The Feminist Theory Essays

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Feminists rely chiefly on the contention that the traditional analysis of world politics is fundamentally gendered. Gender-sensitive analysis begins with the premise that societal institutions are made by humans and are therefore changeable by humans. Feminists systematically deconstruct the notions traditionally held by realists and taken for granted as how the world works. Gender-sensitive analysis takes many factors into consideration that the realist does not. As history dictates, the world, both in the domestic and international scenes, has been predominantly ruled by men. Women have historically been almost entirely excluded from policy-making positions throughout the world. Until recently there have been almost no women…show more content…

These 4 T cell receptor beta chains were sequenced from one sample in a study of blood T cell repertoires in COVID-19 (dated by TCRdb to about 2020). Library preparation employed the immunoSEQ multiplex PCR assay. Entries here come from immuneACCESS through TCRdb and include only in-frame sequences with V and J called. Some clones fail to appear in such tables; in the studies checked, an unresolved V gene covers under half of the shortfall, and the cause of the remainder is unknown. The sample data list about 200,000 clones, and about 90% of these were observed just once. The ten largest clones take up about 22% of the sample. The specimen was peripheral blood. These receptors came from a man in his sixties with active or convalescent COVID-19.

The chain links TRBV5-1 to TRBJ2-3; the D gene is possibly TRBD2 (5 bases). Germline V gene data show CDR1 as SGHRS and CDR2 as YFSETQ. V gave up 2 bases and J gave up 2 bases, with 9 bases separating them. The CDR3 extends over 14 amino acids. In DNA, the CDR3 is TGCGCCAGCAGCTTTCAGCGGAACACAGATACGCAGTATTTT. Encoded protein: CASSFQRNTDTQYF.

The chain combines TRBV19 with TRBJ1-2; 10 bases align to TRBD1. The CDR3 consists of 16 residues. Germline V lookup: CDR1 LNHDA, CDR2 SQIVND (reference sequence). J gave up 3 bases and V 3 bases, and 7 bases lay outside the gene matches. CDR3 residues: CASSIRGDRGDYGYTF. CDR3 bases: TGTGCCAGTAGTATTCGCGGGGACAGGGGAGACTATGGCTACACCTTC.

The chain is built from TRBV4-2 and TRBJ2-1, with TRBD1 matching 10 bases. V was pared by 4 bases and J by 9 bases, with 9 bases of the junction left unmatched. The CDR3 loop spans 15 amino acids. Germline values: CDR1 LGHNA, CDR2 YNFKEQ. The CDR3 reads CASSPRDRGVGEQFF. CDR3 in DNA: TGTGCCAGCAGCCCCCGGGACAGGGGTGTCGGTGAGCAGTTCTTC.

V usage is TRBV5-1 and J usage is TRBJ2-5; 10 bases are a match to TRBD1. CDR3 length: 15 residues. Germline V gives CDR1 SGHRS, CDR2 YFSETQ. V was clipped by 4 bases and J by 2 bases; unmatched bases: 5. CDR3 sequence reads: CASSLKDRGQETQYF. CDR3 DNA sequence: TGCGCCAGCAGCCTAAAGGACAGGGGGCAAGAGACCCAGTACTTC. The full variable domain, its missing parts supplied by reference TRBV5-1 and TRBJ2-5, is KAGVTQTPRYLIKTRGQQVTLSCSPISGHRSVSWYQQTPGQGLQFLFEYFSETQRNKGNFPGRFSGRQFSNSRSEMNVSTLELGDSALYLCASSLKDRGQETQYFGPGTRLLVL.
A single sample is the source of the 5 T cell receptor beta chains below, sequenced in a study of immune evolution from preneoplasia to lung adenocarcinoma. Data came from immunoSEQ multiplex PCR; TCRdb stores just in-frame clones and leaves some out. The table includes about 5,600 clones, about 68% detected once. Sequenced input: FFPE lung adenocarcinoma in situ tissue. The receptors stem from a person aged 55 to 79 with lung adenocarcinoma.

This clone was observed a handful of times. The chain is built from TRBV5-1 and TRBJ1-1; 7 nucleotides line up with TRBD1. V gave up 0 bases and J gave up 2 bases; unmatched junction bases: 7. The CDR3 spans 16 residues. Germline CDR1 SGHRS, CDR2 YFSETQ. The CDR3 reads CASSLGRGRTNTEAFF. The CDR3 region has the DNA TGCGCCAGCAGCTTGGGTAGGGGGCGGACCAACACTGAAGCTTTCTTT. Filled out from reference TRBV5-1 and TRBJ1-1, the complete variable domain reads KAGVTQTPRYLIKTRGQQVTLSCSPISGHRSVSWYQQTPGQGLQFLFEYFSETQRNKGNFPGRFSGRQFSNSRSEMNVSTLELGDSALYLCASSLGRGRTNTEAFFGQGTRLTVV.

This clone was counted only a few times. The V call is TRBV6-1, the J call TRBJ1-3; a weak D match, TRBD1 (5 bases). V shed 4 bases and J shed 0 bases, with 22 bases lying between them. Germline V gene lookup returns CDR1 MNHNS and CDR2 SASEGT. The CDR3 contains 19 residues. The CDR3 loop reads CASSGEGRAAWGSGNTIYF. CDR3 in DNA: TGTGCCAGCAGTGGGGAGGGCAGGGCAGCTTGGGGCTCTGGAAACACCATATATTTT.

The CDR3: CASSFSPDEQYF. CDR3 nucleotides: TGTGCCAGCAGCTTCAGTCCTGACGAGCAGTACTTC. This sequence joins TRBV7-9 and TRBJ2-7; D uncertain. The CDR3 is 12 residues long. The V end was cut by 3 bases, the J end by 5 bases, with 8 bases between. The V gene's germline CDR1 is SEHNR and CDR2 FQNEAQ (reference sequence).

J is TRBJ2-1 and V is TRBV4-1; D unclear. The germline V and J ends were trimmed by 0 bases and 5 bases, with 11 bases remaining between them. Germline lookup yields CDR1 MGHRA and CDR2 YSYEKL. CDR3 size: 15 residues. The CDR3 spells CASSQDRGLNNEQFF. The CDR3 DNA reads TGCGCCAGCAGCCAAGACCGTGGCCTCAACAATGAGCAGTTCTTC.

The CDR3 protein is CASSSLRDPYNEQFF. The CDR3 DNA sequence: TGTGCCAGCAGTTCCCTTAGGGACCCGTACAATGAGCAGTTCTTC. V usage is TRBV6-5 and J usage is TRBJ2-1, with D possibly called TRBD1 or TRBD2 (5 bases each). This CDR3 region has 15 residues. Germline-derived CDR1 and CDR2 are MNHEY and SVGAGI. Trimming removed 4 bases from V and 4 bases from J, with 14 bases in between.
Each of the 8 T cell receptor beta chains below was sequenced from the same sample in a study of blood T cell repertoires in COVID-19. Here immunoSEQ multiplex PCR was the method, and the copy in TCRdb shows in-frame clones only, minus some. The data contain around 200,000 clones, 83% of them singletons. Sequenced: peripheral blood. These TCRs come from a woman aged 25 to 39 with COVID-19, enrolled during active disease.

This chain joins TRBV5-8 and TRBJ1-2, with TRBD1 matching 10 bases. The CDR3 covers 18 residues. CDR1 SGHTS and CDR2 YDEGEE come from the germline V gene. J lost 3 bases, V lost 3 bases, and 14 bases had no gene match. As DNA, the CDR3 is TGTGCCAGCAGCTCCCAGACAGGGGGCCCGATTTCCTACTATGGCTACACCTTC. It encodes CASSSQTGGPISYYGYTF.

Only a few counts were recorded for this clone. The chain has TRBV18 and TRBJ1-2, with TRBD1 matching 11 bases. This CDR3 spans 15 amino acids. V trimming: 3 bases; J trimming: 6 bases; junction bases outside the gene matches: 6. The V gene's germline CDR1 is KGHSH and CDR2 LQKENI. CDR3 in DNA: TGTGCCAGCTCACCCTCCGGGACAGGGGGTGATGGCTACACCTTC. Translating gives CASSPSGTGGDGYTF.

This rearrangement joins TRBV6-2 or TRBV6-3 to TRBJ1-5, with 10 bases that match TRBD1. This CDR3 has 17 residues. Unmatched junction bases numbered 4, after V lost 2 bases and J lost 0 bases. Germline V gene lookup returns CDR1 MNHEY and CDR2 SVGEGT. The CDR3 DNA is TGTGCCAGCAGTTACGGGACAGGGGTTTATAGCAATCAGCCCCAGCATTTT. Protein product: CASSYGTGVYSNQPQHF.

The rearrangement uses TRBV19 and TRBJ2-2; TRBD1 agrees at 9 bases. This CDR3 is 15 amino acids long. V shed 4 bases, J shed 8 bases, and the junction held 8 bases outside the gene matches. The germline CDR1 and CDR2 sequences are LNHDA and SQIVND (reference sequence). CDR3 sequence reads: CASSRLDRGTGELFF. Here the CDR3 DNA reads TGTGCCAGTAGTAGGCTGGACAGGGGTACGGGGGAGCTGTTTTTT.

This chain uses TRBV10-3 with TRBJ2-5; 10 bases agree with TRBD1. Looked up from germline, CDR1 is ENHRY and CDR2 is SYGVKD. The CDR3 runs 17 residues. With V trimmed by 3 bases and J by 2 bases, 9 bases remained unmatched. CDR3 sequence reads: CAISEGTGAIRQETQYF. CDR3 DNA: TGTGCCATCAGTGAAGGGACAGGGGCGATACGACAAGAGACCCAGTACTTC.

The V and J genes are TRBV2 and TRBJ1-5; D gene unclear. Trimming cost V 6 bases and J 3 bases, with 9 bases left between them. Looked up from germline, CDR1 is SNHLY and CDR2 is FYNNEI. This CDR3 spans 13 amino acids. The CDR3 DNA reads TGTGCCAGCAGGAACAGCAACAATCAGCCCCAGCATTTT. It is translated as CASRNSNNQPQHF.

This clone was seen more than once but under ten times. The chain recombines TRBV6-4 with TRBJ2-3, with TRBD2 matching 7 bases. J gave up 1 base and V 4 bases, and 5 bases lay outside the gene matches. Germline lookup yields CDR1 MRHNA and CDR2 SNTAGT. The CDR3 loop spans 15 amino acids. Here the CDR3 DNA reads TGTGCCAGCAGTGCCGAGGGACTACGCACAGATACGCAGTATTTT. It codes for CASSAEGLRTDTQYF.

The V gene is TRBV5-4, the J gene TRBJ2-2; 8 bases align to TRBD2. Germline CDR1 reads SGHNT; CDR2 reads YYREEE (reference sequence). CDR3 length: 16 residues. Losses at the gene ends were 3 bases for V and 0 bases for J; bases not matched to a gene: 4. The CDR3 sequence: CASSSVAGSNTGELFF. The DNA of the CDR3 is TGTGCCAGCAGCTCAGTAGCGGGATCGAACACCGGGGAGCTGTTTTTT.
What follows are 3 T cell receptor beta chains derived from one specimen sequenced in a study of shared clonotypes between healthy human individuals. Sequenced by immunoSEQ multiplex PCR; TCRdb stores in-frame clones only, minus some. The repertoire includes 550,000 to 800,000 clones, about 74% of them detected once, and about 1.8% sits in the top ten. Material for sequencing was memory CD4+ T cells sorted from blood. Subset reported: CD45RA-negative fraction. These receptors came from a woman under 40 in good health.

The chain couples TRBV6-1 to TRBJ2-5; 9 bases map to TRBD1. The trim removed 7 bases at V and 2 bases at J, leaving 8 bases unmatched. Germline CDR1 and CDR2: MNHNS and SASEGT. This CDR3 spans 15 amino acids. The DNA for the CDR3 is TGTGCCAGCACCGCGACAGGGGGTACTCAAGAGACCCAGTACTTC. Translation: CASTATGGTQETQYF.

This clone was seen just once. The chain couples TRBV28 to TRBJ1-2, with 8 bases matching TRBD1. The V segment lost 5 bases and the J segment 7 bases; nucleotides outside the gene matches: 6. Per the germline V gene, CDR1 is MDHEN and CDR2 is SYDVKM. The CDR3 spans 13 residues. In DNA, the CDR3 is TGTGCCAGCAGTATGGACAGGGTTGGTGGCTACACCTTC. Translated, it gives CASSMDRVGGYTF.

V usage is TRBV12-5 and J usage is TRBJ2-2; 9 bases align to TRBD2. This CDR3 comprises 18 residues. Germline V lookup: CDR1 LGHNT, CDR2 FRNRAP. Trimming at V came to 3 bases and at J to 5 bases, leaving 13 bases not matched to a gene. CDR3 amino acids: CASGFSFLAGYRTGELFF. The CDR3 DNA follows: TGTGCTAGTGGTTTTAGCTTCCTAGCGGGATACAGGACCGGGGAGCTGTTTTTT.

Through gendered analysis, i.e. without taking into consideration those qualities we have come to categorize as 'feminine', traditional realist theory has ignored what may well be a fundamental aspect of human nature. Feminist theory questions the traditional Waltzian levels of analysis. They contend that the individual, the state and the international system are arbitrarily determined and are not discrete levels of analysis. They hold that they are, in fact, "mutually reinforcing constructs, each based on behaviors associated with hegemonic masculinity" (Tickner, 131). Feminists attack what some have termed "economic man" and "political man". These figures, constructed out of masculine characteristics, have been defined by autonomy, independence, power-over relations, and an instrumental notion of reality (Tickner, 131). These constructs have become an integral part of the traditional analysis of world politics. Feminists attempt to deconstruct these (traditionally) highly valued notions by contending that there are other human characteristics, such as the desire for community, interdependence, and cooperation that define human nature as much as the traditional. Some feminists argue that male-dominated foreign policy making marginalizes the importance of individuals and their families "in the name of an abstract conception of the 'national interest'" (True, 121). Christine Sylvester specifically

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